After an inner source contribution, it's important to thank the contributor for their time and effort. This pattern gives guidance that not only effectively acknowledges the contribution but also endgenders further engagement from the contributor and others.
How can we properly express our gratitude to a contributor for their inner source contribution to a project? It can be easy to forget to do so or not know the words or medium to use for adequate effect and sincerity. Praise and thanks are easy, affordable ways to keep contributors and their managers motivated and excited to continue. A pattern in this area makes it easy to do and ensures that the message comes across clearly and sincerely.
- You are the Trusted Committer or maintainer on an inner source project.
- You value the community of contributors and want to maintain and grow it.
- You are busy, which makes it easy to forget some of the soft touches like praise and thanks.
- You may not be someone that is comfortable in social situations or good with words.
- Peer recognition is very important to job satisfaction and career development.
It feels good to anyone to be recognized by others. In a professional setting, increased recognition is also an avenue to increased influence and growth. Any time someone gives to your inner source project, recognize them with a sincere and qualified "thank you".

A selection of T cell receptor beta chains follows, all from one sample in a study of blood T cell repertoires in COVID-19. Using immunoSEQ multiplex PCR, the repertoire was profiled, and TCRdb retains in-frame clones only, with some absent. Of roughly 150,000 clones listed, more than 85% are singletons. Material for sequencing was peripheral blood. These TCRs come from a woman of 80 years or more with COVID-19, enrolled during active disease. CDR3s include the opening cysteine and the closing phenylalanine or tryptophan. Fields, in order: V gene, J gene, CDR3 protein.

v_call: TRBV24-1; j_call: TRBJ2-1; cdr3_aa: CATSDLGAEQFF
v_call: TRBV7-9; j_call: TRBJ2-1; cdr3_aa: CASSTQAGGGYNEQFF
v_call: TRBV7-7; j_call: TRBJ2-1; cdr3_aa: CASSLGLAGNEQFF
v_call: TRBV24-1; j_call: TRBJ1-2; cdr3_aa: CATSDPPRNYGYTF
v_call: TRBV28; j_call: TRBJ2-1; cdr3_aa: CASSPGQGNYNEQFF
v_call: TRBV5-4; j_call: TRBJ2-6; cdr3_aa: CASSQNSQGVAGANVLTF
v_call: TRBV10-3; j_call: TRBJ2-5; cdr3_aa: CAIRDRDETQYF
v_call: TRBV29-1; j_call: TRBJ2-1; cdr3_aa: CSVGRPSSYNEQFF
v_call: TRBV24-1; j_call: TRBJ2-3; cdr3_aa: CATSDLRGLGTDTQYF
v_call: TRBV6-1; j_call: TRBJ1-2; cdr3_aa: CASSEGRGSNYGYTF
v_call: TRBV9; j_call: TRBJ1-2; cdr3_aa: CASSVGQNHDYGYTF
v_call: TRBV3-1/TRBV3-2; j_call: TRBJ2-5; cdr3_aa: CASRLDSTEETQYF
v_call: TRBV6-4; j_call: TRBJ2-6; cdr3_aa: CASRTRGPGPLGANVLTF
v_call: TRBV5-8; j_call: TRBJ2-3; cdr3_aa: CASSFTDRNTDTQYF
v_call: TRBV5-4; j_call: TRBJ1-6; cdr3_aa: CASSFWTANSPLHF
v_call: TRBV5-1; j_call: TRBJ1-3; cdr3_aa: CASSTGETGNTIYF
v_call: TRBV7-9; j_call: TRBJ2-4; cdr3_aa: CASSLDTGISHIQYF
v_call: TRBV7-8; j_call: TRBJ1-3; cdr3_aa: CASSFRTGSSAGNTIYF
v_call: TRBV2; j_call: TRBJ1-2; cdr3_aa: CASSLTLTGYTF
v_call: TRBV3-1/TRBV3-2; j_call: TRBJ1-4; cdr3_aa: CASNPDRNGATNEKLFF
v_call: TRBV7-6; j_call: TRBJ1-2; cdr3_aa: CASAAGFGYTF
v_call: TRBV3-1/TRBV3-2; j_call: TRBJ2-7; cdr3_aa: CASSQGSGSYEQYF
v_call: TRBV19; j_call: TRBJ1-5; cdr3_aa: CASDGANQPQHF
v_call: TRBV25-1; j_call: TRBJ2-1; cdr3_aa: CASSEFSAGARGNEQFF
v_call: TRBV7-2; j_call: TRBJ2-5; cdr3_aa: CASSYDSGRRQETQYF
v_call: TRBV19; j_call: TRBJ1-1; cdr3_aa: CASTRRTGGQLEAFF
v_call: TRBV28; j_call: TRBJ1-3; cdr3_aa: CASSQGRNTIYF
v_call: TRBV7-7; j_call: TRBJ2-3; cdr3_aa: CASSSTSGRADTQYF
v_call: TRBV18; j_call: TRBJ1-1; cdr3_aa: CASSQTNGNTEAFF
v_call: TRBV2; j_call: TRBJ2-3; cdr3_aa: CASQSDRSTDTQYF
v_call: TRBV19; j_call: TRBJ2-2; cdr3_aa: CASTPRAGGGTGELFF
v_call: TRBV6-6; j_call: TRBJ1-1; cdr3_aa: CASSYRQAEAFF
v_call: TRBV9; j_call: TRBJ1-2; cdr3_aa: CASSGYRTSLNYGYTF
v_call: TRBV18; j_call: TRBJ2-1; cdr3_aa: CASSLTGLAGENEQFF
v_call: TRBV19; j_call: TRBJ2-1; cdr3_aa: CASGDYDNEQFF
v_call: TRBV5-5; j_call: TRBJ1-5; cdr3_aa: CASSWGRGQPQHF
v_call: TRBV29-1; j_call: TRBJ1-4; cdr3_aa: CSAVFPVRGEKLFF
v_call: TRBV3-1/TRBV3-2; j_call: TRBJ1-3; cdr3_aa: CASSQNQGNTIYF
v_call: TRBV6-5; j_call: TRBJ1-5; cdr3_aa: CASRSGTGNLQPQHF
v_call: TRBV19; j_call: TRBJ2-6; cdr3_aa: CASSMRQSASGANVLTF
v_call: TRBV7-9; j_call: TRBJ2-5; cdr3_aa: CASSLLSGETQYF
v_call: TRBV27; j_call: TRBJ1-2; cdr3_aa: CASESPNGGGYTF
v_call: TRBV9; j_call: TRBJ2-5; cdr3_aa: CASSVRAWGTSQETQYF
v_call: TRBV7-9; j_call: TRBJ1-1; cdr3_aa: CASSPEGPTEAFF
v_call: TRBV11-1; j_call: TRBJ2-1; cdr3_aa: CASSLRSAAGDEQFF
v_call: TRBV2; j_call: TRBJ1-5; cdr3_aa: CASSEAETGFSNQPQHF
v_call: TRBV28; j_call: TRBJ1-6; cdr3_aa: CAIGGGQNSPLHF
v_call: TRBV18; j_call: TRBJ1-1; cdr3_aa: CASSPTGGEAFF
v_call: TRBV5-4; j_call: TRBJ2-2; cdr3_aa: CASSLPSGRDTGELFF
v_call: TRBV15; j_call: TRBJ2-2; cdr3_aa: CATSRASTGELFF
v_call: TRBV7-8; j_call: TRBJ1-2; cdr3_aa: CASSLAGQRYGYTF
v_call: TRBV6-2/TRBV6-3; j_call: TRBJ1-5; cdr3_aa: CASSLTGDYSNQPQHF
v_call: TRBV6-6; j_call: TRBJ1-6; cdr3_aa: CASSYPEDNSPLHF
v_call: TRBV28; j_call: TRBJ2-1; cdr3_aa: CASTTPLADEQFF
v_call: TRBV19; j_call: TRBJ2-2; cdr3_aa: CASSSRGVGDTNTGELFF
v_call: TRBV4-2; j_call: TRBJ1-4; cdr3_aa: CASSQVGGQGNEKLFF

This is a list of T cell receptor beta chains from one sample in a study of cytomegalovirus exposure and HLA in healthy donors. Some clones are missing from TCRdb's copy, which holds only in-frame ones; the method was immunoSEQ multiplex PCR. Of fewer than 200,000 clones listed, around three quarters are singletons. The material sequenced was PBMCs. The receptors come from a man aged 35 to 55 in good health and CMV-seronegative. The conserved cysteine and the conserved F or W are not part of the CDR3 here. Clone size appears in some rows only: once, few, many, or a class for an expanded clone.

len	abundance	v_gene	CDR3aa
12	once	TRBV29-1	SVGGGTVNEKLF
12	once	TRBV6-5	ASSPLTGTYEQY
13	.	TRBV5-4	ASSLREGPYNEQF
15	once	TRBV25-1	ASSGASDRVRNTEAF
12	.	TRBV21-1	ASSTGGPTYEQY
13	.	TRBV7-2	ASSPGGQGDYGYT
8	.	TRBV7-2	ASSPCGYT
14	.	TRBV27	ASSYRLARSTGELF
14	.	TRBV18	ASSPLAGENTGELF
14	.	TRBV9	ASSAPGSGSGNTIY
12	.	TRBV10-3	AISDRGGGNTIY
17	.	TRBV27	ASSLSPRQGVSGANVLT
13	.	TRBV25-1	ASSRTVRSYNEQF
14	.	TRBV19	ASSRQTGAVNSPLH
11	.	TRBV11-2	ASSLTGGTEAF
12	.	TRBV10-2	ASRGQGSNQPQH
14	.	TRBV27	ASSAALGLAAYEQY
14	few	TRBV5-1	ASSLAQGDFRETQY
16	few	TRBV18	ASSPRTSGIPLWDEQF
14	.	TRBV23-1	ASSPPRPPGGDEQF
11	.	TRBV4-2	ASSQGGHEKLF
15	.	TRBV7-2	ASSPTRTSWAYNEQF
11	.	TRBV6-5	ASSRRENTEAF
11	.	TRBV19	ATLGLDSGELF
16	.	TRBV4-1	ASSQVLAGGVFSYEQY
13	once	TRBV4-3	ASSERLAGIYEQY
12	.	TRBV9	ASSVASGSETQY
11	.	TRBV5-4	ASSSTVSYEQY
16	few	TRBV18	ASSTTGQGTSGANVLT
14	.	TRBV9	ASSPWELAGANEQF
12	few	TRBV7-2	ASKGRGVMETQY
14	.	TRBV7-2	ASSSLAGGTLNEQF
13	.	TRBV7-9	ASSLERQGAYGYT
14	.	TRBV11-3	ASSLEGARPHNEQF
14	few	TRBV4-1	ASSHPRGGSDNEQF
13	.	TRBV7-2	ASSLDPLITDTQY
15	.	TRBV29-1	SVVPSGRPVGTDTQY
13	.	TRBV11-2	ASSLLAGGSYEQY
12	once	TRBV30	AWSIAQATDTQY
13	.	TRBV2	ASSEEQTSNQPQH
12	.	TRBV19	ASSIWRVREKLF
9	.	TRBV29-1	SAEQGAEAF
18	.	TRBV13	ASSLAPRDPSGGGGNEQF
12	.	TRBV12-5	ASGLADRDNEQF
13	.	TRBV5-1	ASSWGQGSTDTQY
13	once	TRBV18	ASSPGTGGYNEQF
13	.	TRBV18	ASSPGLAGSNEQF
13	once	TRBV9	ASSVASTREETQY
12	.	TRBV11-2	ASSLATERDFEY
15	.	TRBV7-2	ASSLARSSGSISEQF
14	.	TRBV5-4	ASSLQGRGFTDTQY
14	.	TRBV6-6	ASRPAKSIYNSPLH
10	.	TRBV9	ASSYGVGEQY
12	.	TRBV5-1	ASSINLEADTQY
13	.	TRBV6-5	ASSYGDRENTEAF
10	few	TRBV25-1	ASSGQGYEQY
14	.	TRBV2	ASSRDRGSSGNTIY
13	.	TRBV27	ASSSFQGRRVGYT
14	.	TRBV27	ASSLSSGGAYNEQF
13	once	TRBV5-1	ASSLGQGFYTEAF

For non-trivial contributions (all code contributions and also significant time contributions), say thank you via the following mechanisms:
- Call out the person by name in any chat location (e.g. Slack) where you organize your project activity. Let everyone know what they did and thank them publicly. Example:
Everyone @here give a high-five to @andrew.clegg for updating the rcs-viewer to the latest version of the hebo-client (https://github.com/rcs/rcs-viewer/pull/81). Thanks for helping keep this library up-to-date, Andy!
- Send an email to them and their manager (cc'd) privately thanking them for the contribution. For code contributions often-times you can just forward the merge notification mail. Example:
Hi, Andy, I want to thank you again for making this update. It may have been a small amount of time, but it's attention like this from each person that make the RCS project work for all of us. Thanks for solving your own problem in a way that also makes the rcs-viewer better for everyone.
Feedback like this leaves the contributor with a fantastic feeling and ready to come back for more. Combining both forms of thanks gives them recognition in front of their peers (breadth) and in front of their direct manager (depth). There's a subtle encouragement for those peers in chat to consider contributing themselves and for that manager to look for appropriate circumstances to encourage their other direct reports to do the same. Additionally, awareness of the inner source project spreads to the manager, who may have previously not known of the team's use and involvement with it.
One caveat - keep it real. Make sure that your words stem from the sincere thanks that you feel inside for what they've done. Keep the level and verbosity of praise appropriate to their level of involvement. Overdoing it may feel insincere and mechanical and defeat your purpose in reaching out.
- Just Say Thanks (from the book Fearless Change)
- Nike (multiple projects)
- Russ Rutledge